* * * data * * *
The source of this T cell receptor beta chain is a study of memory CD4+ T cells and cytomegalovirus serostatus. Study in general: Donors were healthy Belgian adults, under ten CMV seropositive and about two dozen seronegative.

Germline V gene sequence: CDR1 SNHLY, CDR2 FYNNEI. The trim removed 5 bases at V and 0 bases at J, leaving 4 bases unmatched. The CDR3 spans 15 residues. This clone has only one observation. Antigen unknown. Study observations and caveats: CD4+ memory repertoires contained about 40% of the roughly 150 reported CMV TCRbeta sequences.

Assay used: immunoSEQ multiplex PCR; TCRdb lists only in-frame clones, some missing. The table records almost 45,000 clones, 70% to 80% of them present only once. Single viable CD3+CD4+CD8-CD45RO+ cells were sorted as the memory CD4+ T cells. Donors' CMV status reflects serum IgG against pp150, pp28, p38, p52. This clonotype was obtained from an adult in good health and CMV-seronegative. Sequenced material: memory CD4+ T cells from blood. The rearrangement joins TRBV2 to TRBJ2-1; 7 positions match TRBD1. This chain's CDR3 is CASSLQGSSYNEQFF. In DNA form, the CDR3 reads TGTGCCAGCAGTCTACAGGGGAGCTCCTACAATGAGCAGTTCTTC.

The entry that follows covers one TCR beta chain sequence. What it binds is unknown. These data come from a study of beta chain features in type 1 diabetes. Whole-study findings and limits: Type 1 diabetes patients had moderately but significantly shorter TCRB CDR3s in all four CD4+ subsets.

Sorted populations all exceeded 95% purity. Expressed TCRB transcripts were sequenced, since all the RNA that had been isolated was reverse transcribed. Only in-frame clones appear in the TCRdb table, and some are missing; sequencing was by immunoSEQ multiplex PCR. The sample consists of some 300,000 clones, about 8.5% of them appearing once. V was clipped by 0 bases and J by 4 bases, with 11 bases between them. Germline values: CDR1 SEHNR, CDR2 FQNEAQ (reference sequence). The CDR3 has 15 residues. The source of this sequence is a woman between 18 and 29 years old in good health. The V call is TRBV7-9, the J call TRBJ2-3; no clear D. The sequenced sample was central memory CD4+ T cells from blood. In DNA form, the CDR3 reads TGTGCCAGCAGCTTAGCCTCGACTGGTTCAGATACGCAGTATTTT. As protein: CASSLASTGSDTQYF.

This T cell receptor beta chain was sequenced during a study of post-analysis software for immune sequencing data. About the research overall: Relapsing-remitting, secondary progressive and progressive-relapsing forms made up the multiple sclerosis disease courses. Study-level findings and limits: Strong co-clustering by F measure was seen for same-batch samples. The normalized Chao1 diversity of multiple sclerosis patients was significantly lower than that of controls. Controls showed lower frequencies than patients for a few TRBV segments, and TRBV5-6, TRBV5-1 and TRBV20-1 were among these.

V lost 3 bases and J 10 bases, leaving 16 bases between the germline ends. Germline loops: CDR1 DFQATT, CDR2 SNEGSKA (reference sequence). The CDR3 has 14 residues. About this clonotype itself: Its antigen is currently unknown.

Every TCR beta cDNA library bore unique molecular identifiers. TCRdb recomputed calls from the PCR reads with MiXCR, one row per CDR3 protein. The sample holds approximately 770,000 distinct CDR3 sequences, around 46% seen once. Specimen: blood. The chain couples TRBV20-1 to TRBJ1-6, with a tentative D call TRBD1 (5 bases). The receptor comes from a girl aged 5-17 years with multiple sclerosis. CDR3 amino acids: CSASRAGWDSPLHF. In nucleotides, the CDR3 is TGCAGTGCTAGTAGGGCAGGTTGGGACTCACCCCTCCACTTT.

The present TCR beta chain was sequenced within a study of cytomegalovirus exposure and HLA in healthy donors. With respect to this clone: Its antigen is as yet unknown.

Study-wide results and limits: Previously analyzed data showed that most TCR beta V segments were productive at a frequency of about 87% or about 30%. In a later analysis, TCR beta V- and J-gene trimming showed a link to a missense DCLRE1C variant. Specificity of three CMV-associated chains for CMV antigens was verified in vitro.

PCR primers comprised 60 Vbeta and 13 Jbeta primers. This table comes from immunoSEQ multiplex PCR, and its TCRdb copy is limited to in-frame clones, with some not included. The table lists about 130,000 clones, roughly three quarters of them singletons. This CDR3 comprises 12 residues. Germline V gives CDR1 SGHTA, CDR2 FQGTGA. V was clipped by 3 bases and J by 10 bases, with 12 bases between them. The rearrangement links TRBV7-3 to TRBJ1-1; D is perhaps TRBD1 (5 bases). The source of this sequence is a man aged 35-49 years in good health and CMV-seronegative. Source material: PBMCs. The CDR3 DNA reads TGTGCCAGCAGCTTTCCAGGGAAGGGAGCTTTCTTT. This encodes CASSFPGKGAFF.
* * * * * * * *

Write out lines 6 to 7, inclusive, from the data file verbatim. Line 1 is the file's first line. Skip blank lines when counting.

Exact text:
This T cell receptor beta chain was sequenced during a study of post-analysis software for immune sequencing data. About the research overall: Relapsing-remitting, secondary progressive and progressive-relapsing forms made up the multiple sclerosis disease courses. Study-level findings and limits: Strong co-clustering by F measure was seen for same-batch samples. The normalized Chao1 diversity of multiple sclerosis patients was significantly lower than that of controls. Controls showed lower frequencies than patients for a few TRBV segments, and TRBV5-6, TRBV5-1 and TRBV20-1 were among these.

V lost 3 bases and J 10 bases, leaving 16 bases between the germline ends. Germline loops: CDR1 DFQATT, CDR2 SNEGSKA (reference sequence). The CDR3 has 14 residues. About this clonotype itself: Its antigen is currently unknown.